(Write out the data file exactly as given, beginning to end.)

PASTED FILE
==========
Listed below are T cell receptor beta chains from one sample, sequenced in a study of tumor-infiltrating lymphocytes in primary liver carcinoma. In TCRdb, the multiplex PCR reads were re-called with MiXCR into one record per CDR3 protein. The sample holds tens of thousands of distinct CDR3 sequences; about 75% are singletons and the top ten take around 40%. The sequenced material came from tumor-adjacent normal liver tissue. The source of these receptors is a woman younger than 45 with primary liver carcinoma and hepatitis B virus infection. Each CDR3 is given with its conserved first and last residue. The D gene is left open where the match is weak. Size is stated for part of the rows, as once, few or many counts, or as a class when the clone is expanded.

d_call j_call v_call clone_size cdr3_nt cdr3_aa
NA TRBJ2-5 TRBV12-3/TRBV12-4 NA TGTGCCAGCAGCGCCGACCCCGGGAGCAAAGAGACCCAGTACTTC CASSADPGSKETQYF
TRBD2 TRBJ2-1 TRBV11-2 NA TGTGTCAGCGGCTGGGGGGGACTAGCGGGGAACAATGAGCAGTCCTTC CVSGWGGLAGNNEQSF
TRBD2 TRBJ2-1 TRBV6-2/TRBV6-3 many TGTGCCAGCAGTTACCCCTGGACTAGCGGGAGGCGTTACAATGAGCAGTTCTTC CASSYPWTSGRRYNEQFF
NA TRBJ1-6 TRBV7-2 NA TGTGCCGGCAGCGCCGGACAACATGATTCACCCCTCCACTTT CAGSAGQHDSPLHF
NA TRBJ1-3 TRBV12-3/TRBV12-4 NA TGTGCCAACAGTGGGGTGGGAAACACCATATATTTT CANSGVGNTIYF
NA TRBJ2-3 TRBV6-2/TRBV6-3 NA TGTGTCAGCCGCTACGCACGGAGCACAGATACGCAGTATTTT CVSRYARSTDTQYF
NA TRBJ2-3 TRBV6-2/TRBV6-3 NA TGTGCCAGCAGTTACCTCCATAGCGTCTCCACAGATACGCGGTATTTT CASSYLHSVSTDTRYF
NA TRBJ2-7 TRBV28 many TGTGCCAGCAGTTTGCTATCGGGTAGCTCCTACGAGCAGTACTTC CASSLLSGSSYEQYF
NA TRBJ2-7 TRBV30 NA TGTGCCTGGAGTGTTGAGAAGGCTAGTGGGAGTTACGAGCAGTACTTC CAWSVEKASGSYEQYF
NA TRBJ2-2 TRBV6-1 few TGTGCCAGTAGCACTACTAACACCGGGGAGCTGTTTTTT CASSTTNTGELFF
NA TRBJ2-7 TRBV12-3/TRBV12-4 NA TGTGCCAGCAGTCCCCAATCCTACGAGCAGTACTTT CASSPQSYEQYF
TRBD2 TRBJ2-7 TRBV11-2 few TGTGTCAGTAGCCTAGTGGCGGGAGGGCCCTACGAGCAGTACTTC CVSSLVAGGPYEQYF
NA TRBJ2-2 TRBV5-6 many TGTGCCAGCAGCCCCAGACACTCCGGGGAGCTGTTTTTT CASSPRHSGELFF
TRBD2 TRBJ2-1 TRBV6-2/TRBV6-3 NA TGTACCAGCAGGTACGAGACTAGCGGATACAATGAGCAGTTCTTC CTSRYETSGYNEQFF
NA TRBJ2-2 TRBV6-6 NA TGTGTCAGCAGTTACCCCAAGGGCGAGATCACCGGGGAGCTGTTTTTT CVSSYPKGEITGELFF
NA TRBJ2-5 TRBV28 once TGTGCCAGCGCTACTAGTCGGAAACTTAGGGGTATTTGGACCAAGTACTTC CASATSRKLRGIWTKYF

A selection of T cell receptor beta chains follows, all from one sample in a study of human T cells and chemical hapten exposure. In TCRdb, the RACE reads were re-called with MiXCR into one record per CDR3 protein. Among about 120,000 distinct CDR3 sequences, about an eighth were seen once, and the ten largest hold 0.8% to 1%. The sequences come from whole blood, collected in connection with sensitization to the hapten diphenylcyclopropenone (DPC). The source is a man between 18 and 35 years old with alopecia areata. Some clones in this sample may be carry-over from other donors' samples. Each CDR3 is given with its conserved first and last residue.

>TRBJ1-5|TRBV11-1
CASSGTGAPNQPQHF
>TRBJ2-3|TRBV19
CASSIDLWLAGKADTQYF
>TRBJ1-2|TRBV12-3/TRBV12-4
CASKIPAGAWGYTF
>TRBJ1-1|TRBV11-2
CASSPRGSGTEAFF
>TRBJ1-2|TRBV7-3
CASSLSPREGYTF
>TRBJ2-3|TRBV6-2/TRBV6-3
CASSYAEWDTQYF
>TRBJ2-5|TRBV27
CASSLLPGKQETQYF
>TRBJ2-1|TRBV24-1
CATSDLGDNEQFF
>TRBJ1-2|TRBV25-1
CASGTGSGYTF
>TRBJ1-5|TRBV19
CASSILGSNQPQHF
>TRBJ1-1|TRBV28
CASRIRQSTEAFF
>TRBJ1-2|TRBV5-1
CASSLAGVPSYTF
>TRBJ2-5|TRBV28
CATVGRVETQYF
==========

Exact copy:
Listed below are T cell receptor beta chains from one sample, sequenced in a study of tumor-infiltrating lymphocytes in primary liver carcinoma. In TCRdb, the multiplex PCR reads were re-called with MiXCR into one record per CDR3 protein. The sample holds tens of thousands of distinct CDR3 sequences; about 75% are singletons and the top ten take around 40%. The sequenced material came from tumor-adjacent normal liver tissue. The source of these receptors is a woman younger than 45 with primary liver carcinoma and hepatitis B virus infection. Each CDR3 is given with its conserved first and last residue. The D gene is left open where the match is weak. Size is stated for part of the rows, as once, few or many counts, or as a class when the clone is expanded.

d_call j_call v_call clone_size cdr3_nt cdr3_aa
NA TRBJ2-5 TRBV12-3/TRBV12-4 NA TGTGCCAGCAGCGCCGACCCCGGGAGCAAAGAGACCCAGTACTTC CASSADPGSKETQYF
TRBD2 TRBJ2-1 TRBV11-2 NA TGTGTCAGCGGCTGGGGGGGACTAGCGGGGAACAATGAGCAGTCCTTC CVSGWGGLAGNNEQSF
TRBD2 TRBJ2-1 TRBV6-2/TRBV6-3 many TGTGCCAGCAGTTACCCCTGGACTAGCGGGAGGCGTTACAATGAGCAGTTCTTC CASSYPWTSGRRYNEQFF
NA TRBJ1-6 TRBV7-2 NA TGTGCCGGCAGCGCCGGACAACATGATTCACCCCTCCACTTT CAGSAGQHDSPLHF
NA TRBJ1-3 TRBV12-3/TRBV12-4 NA TGTGCCAACAGTGGGGTGGGAAACACCATATATTTT CANSGVGNTIYF
NA TRBJ2-3 TRBV6-2/TRBV6-3 NA TGTGTCAGCCGCTACGCACGGAGCACAGATACGCAGTATTTT CVSRYARSTDTQYF
NA TRBJ2-3 TRBV6-2/TRBV6-3 NA TGTGCCAGCAGTTACCTCCATAGCGTCTCCACAGATACGCGGTATTTT CASSYLHSVSTDTRYF
NA TRBJ2-7 TRBV28 many TGTGCCAGCAGTTTGCTATCGGGTAGCTCCTACGAGCAGTACTTC CASSLLSGSSYEQYF
NA TRBJ2-7 TRBV30 NA TGTGCCTGGAGTGTTGAGAAGGCTAGTGGGAGTTACGAGCAGTACTTC CAWSVEKASGSYEQYF
NA TRBJ2-2 TRBV6-1 few TGTGCCAGTAGCACTACTAACACCGGGGAGCTGTTTTTT CASSTTNTGELFF
NA TRBJ2-7 TRBV12-3/TRBV12-4 NA TGTGCCAGCAGTCCCCAATCCTACGAGCAGTACTTT CASSPQSYEQYF
TRBD2 TRBJ2-7 TRBV11-2 few TGTGTCAGTAGCCTAGTGGCGGGAGGGCCCTACGAGCAGTACTTC CVSSLVAGGPYEQYF
NA TRBJ2-2 TRBV5-6 many TGTGCCAGCAGCCCCAGACACTCCGGGGAGCTGTTTTTT CASSPRHSGELFF
TRBD2 TRBJ2-1 TRBV6-2/TRBV6-3 NA TGTACCAGCAGGTACGAGACTAGCGGATACAATGAGCAGTTCTTC CTSRYETSGYNEQFF
NA TRBJ2-2 TRBV6-6 NA TGTGTCAGCAGTTACCCCAAGGGCGAGATCACCGGGGAGCTGTTTTTT CVSSYPKGEITGELFF
NA TRBJ2-5 TRBV28 once TGTGCCAGCGCTACTAGTCGGAAACTTAGGGGTATTTGGACCAAGTACTTC CASATSRKLRGIWTKYF

A selection of T cell receptor beta chains follows, all from one sample in a study of human T cells and chemical hapten exposure. In TCRdb, the RACE reads were re-called with MiXCR into one record per CDR3 protein. Among about 120,000 distinct CDR3 sequences, about an eighth were seen once, and the ten largest hold 0.8% to 1%. The sequences come from whole blood, collected in connection with sensitization to the hapten diphenylcyclopropenone (DPC). The source is a man between 18 and 35 years old with alopecia areata. Some clones in this sample may be carry-over from other donors' samples. Each CDR3 is given with its conserved first and last residue.

>TRBJ1-5|TRBV11-1
CASSGTGAPNQPQHF
>TRBJ2-3|TRBV19
CASSIDLWLAGKADTQYF
>TRBJ1-2|TRBV12-3/TRBV12-4
CASKIPAGAWGYTF
>TRBJ1-1|TRBV11-2
CASSPRGSGTEAFF
>TRBJ1-2|TRBV7-3
CASSLSPREGYTF
>TRBJ2-3|TRBV6-2/TRBV6-3
CASSYAEWDTQYF
>TRBJ2-5|TRBV27
CASSLLPGKQETQYF
>TRBJ2-1|TRBV24-1
CATSDLGDNEQFF
>TRBJ1-2|TRBV25-1
CASGTGSGYTF
>TRBJ1-5|TRBV19
CASSILGSNQPQHF
>TRBJ1-1|TRBV28
CASRIRQSTEAFF
>TRBJ1-2|TRBV5-1
CASSLAGVPSYTF
>TRBJ2-5|TRBV28
CATVGRVETQYF